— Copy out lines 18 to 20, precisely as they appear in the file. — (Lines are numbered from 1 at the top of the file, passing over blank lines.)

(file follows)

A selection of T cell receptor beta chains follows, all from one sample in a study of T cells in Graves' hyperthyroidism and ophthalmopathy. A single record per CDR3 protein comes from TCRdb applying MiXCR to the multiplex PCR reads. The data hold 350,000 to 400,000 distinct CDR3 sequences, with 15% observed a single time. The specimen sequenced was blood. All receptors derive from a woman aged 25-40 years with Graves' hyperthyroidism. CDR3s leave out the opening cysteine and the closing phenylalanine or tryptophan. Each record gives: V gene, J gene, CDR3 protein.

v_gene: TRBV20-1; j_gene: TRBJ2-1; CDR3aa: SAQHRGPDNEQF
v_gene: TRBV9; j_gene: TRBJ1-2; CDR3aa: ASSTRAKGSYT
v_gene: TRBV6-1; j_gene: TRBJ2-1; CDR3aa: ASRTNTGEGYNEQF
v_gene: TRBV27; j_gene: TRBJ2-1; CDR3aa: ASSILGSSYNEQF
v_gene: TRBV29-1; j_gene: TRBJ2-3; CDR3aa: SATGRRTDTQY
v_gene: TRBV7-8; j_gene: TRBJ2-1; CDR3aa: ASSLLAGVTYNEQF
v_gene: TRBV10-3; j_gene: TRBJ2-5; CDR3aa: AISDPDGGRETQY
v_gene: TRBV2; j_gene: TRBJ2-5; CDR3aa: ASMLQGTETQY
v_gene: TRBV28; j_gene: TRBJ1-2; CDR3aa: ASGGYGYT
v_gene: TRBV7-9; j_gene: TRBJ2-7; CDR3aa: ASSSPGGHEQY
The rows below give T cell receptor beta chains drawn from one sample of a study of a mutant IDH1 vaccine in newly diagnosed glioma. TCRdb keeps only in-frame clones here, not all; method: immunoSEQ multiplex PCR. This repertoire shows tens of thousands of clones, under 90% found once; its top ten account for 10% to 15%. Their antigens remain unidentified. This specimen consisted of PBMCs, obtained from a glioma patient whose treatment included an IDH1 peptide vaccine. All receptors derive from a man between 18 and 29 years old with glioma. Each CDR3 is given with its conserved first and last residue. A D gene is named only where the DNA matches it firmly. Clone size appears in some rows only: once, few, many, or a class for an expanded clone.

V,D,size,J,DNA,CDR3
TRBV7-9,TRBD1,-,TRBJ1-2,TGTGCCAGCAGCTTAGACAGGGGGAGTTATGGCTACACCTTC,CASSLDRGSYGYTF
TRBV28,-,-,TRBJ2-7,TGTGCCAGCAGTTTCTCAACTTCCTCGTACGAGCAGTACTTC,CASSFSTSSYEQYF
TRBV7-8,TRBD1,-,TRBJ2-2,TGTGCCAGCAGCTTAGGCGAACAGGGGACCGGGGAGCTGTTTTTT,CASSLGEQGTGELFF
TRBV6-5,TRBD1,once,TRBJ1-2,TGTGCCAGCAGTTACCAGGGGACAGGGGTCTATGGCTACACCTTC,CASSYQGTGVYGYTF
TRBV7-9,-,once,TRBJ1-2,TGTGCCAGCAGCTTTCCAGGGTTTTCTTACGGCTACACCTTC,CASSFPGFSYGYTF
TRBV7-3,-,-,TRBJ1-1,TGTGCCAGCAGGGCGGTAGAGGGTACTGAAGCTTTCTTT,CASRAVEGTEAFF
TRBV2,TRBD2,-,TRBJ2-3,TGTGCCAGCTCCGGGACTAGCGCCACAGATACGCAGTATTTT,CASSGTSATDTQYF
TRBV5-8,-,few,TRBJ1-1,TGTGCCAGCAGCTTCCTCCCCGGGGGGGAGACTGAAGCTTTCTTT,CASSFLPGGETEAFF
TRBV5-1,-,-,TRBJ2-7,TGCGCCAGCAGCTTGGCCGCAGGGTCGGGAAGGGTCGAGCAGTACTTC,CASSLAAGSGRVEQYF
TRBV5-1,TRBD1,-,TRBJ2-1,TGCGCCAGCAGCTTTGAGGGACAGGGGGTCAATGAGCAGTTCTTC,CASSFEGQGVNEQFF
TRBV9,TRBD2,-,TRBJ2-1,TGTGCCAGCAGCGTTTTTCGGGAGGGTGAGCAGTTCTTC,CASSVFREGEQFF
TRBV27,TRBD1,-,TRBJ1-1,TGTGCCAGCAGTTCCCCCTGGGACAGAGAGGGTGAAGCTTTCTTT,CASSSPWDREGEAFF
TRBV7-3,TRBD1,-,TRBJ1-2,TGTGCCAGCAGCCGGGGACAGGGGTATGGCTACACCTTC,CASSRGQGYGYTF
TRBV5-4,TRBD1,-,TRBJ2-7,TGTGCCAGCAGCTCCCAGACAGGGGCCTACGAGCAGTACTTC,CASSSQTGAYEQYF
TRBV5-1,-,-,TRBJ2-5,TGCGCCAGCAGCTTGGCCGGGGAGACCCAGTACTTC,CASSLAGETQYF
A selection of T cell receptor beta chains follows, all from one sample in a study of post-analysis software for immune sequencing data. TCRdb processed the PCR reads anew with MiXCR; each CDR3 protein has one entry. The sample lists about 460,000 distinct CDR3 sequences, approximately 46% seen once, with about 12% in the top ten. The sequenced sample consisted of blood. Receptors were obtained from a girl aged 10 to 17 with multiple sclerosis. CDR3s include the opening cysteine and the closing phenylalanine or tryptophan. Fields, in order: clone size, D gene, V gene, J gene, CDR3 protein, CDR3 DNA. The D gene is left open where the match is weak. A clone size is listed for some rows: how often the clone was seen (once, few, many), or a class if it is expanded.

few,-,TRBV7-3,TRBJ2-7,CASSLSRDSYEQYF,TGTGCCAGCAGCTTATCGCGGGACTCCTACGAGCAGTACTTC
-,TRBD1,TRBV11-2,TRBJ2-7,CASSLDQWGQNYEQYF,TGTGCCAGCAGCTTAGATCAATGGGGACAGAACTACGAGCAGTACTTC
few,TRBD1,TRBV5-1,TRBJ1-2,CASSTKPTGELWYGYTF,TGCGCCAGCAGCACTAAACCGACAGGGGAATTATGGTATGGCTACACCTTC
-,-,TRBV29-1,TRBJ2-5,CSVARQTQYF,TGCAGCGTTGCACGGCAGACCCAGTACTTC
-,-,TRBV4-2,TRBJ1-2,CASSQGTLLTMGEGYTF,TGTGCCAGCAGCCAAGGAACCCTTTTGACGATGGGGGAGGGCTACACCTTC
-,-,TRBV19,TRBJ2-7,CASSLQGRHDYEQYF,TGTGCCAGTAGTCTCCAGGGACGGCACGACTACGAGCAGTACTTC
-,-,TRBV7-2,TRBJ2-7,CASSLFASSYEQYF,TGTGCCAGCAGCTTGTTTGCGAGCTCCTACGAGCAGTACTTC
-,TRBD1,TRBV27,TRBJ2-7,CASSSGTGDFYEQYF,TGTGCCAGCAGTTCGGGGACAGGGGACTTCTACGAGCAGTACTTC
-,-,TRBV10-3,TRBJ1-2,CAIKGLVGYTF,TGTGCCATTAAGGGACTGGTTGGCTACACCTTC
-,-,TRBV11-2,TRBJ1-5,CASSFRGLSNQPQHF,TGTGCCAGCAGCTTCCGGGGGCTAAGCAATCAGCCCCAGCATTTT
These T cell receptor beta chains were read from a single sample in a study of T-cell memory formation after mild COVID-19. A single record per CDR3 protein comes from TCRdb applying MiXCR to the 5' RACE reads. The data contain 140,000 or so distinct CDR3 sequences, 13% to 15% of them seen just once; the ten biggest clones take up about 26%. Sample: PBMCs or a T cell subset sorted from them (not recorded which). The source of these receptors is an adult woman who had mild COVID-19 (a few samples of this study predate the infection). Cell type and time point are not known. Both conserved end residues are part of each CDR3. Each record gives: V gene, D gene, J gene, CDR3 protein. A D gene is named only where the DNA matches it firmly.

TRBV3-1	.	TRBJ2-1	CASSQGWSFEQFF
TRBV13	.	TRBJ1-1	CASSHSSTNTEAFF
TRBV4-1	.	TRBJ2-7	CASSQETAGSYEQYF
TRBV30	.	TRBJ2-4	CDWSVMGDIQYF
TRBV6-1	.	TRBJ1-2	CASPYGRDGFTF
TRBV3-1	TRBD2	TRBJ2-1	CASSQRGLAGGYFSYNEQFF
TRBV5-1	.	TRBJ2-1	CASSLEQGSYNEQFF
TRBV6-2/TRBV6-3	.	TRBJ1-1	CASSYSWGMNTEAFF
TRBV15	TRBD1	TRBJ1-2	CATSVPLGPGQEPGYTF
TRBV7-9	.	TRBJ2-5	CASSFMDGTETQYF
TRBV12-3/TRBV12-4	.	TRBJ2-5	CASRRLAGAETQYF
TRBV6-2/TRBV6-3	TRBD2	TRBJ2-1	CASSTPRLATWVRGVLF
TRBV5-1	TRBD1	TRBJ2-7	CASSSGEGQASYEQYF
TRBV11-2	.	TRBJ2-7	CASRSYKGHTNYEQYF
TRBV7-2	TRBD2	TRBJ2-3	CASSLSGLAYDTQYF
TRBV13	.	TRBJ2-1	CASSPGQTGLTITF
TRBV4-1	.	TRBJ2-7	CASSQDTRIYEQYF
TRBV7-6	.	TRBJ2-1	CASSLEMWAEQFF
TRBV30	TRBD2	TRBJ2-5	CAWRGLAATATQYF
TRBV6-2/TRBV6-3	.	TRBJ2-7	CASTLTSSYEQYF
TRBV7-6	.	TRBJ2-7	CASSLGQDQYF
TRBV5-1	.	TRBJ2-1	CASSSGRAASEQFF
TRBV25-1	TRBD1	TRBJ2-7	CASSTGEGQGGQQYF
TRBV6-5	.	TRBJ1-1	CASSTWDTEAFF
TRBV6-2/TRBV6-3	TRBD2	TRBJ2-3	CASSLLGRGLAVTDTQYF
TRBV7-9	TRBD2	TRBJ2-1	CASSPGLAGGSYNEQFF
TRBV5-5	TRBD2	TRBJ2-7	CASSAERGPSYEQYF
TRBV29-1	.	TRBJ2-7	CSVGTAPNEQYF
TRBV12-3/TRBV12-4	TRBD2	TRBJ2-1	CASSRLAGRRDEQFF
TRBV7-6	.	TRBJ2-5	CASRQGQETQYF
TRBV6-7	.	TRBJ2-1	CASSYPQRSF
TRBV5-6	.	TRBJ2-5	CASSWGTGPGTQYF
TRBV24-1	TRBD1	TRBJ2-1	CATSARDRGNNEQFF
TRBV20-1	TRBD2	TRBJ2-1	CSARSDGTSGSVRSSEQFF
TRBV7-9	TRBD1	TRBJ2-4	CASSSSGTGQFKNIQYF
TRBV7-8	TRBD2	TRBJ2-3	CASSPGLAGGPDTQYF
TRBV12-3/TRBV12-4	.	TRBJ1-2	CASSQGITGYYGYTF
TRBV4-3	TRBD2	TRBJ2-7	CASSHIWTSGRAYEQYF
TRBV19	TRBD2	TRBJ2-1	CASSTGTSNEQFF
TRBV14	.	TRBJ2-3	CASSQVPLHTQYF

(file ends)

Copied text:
TRBV7-9,-,once,TRBJ1-2,TGTGCCAGCAGCTTTCCAGGGTTTTCTTACGGCTACACCTTC,CASSFPGFSYGYTF
TRBV7-3,-,-,TRBJ1-1,TGTGCCAGCAGGGCGGTAGAGGGTACTGAAGCTTTCTTT,CASRAVEGTEAFF
TRBV2,TRBD2,-,TRBJ2-3,TGTGCCAGCTCCGGGACTAGCGCCACAGATACGCAGTATTTT,CASSGTSATDTQYF